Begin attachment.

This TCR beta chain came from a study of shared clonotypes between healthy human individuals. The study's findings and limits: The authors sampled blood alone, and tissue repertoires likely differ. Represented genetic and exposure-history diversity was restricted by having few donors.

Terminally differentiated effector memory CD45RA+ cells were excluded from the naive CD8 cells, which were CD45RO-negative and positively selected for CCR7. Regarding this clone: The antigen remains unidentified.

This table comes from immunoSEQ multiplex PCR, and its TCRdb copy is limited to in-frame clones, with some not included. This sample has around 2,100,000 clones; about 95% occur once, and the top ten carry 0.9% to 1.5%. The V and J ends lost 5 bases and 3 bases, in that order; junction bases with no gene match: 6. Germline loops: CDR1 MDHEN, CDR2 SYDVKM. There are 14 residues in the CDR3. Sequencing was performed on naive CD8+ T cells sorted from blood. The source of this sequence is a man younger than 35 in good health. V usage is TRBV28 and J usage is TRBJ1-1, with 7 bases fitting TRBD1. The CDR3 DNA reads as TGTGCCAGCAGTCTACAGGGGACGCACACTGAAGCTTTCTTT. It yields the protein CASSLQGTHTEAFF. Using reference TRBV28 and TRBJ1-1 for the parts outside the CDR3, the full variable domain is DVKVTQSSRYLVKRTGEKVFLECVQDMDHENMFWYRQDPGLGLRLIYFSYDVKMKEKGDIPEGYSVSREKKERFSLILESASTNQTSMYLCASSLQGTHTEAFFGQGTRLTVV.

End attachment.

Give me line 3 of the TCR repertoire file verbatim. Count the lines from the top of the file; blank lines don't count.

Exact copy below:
This table comes from immunoSEQ multiplex PCR, and its TCRdb copy is limited to in-frame clones, with some not included. This sample has around 2,100,000 clones; about 95% occur once, and the top ten carry 0.9% to 1.5%. The V and J ends lost 5 bases and 3 bases, in that order; junction bases with no gene match: 6. Germline loops: CDR1 MDHEN, CDR2 SYDVKM. There are 14 residues in the CDR3. Sequencing was performed on naive CD8+ T cells sorted from blood. The source of this sequence is a man younger than 35 in good health. V usage is TRBV28 and J usage is TRBJ1-1, with 7 bases fitting TRBD1. The CDR3 DNA reads as TGTGCCAGCAGTCTACAGGGGACGCACACTGAAGCTTTCTTT. It yields the protein CASSLQGTHTEAFF. Using reference TRBV28 and TRBJ1-1 for the parts outside the CDR3, the full variable domain is DVKVTQSSRYLVKRTGEKVFLECVQDMDHENMFWYRQDPGLGLRLIYFSYDVKMKEKGDIPEGYSVSREKKERFSLILESASTNQTSMYLCASSLQGTHTEAFFGQGTRLTVV.